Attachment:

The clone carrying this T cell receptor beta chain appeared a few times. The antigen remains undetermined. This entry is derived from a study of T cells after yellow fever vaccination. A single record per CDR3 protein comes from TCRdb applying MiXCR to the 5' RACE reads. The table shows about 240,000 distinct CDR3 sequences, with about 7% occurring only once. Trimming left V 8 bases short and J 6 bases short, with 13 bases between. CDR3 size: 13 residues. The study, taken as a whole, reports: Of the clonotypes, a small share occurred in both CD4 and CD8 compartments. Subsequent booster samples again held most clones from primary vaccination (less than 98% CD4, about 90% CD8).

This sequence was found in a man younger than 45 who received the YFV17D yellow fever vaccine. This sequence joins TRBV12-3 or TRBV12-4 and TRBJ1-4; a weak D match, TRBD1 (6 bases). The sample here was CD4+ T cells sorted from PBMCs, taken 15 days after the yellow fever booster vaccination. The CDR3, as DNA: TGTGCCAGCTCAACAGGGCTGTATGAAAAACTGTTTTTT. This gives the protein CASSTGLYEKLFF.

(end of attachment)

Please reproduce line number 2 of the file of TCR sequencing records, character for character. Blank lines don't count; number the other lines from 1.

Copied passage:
This sequence was found in a man younger than 45 who received the YFV17D yellow fever vaccine. This sequence joins TRBV12-3 or TRBV12-4 and TRBJ1-4; a weak D match, TRBD1 (6 bases). The sample here was CD4+ T cells sorted from PBMCs, taken 15 days after the yellow fever booster vaccination. The CDR3, as DNA: TGTGCCAGCTCAACAGGGCTGTATGAAAAACTGTTTTTT. This gives the protein CASSTGLYEKLFF.